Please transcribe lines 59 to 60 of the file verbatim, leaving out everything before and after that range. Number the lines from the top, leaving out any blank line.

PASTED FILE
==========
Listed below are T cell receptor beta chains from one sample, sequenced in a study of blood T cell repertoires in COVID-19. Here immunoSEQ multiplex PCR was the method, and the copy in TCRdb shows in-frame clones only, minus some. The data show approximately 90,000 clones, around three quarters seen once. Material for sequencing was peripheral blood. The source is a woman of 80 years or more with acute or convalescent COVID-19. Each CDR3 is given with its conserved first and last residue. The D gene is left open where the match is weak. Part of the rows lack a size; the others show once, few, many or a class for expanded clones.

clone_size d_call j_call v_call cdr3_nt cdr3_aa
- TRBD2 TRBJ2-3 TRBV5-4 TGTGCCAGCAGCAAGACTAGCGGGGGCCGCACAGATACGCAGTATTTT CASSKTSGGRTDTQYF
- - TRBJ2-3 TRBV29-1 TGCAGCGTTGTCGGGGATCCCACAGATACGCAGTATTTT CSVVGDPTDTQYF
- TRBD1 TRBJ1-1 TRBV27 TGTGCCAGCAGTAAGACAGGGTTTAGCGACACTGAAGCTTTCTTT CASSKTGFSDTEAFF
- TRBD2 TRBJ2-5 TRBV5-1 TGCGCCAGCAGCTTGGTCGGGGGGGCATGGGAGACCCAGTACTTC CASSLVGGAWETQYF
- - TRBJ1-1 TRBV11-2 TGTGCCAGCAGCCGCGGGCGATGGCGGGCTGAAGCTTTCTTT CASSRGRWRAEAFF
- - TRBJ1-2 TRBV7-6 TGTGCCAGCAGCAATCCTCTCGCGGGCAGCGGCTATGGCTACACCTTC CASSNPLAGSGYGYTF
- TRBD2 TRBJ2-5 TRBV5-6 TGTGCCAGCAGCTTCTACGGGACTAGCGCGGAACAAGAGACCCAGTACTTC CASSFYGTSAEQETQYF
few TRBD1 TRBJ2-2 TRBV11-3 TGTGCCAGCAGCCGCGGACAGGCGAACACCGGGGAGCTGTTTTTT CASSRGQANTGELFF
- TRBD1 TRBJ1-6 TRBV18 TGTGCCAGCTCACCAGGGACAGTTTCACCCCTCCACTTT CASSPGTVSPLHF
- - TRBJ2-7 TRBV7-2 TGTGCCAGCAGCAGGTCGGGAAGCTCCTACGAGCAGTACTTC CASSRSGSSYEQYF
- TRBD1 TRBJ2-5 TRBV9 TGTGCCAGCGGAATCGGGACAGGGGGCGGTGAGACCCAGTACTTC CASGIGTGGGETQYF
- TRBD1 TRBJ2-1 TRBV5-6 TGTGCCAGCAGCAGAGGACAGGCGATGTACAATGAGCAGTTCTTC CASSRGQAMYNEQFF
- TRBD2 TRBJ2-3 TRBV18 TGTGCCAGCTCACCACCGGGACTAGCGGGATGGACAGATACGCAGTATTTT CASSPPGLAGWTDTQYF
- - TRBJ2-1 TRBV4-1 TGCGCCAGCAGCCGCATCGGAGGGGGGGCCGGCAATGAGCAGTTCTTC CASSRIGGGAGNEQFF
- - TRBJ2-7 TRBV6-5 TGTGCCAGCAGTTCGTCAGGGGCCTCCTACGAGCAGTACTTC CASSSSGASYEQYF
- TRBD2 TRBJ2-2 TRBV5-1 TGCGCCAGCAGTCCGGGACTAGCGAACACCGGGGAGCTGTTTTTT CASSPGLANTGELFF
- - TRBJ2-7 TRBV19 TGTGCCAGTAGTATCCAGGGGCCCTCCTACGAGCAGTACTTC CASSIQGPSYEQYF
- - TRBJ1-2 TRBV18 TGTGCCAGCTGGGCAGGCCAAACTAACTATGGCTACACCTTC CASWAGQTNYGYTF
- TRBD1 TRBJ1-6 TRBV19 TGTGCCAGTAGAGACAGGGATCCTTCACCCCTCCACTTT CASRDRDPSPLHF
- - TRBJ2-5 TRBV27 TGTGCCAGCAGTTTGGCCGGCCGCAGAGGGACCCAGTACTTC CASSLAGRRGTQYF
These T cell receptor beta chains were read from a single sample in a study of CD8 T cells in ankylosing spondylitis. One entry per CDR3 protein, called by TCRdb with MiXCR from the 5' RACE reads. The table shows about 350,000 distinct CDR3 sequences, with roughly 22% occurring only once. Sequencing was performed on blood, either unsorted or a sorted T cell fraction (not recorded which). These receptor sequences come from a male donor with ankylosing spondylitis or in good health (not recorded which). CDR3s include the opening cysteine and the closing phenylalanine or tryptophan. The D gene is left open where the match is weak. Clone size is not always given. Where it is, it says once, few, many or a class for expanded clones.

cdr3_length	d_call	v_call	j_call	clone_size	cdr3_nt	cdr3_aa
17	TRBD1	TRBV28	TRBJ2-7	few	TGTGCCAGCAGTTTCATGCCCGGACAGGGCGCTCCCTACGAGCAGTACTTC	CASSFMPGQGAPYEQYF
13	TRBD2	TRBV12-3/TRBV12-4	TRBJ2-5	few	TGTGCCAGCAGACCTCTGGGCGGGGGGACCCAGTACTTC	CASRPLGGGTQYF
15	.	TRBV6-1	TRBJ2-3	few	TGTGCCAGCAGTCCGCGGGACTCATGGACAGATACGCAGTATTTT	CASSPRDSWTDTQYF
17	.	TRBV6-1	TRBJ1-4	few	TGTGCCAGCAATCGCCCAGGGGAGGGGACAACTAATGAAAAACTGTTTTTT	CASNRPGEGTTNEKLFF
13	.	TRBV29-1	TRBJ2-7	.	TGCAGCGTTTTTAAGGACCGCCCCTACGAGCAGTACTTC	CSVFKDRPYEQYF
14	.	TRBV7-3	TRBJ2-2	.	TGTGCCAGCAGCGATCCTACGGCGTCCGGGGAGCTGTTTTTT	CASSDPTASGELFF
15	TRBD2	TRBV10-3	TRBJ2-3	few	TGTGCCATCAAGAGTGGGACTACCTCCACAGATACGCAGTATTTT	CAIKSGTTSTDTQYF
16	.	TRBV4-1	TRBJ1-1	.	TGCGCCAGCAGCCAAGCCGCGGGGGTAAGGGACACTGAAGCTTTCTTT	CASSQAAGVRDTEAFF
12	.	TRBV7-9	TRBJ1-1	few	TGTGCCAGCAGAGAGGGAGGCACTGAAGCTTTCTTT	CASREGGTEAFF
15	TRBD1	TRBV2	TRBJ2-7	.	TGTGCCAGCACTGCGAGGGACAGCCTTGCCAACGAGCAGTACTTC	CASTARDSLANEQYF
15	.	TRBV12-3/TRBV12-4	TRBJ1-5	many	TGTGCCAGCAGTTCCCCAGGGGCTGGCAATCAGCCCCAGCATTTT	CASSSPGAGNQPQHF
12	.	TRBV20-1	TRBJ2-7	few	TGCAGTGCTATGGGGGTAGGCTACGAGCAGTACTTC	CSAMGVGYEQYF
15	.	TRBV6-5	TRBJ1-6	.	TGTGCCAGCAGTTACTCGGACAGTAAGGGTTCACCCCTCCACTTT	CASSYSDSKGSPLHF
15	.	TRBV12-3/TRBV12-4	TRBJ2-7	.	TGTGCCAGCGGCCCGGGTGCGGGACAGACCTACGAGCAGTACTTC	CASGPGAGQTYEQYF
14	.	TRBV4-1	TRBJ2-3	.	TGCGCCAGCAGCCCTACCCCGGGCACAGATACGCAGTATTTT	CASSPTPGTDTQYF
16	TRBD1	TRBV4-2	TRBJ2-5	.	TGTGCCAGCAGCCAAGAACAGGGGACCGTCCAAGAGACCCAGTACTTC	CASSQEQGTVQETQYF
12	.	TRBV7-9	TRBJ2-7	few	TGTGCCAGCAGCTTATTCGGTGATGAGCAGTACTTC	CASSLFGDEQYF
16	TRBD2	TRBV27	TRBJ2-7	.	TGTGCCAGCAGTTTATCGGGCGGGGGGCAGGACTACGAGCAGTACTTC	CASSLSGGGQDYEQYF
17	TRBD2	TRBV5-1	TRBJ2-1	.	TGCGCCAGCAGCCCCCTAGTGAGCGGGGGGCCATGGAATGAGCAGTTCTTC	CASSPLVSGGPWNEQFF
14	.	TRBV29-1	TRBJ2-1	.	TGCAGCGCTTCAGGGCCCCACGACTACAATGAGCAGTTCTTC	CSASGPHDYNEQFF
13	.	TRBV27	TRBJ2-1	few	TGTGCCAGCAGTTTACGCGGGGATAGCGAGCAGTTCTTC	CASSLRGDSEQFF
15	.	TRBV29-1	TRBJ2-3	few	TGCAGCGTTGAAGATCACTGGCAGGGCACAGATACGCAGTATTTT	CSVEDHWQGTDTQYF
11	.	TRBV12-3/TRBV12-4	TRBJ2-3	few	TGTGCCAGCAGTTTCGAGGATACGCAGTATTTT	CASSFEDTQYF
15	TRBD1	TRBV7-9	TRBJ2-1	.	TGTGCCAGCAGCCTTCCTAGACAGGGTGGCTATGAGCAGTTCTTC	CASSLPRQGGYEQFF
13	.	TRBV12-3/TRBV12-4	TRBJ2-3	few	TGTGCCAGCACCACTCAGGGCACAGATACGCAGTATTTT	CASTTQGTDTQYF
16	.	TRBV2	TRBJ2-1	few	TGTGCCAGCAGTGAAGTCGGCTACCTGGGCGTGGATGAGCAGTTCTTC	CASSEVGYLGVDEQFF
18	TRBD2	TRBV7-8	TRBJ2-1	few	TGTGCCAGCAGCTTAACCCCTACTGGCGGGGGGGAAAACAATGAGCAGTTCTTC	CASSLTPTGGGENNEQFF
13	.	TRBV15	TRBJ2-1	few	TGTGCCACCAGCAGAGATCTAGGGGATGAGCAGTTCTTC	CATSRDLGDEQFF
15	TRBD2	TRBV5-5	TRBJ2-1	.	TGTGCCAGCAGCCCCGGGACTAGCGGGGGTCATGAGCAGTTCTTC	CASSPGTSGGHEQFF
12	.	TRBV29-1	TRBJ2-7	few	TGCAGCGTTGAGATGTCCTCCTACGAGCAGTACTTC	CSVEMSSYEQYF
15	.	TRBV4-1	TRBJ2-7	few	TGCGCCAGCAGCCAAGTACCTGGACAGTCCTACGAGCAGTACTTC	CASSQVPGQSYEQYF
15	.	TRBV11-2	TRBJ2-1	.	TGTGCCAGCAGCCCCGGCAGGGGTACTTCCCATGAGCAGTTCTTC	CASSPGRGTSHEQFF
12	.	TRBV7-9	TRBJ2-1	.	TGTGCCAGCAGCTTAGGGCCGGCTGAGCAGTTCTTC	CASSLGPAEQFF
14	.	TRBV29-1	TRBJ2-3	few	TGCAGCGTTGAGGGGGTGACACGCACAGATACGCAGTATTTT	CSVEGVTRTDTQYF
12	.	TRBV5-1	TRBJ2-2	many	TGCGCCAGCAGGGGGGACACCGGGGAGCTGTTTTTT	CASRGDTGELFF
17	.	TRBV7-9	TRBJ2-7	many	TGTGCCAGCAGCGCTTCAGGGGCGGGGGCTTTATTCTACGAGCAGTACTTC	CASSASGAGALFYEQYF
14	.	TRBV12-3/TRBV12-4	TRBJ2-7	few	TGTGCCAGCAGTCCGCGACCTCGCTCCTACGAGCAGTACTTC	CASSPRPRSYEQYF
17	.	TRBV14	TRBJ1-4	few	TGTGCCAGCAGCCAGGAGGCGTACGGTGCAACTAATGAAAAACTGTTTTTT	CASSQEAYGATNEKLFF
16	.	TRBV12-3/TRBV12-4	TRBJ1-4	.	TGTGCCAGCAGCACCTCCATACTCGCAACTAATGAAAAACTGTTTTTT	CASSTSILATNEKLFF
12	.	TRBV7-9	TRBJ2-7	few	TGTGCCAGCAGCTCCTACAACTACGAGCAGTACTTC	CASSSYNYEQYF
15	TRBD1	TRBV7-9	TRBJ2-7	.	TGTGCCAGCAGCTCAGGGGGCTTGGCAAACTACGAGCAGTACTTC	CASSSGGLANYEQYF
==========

12	.	TRBV5-1	TRBJ2-2	many	TGCGCCAGCAGGGGGGACACCGGGGAGCTGTTTTTT	CASRGDTGELFF
17	.	TRBV7-9	TRBJ2-7	many	TGTGCCAGCAGCGCTTCAGGGGCGGGGGCTTTATTCTACGAGCAGTACTTC	CASSASGAGALFYEQYF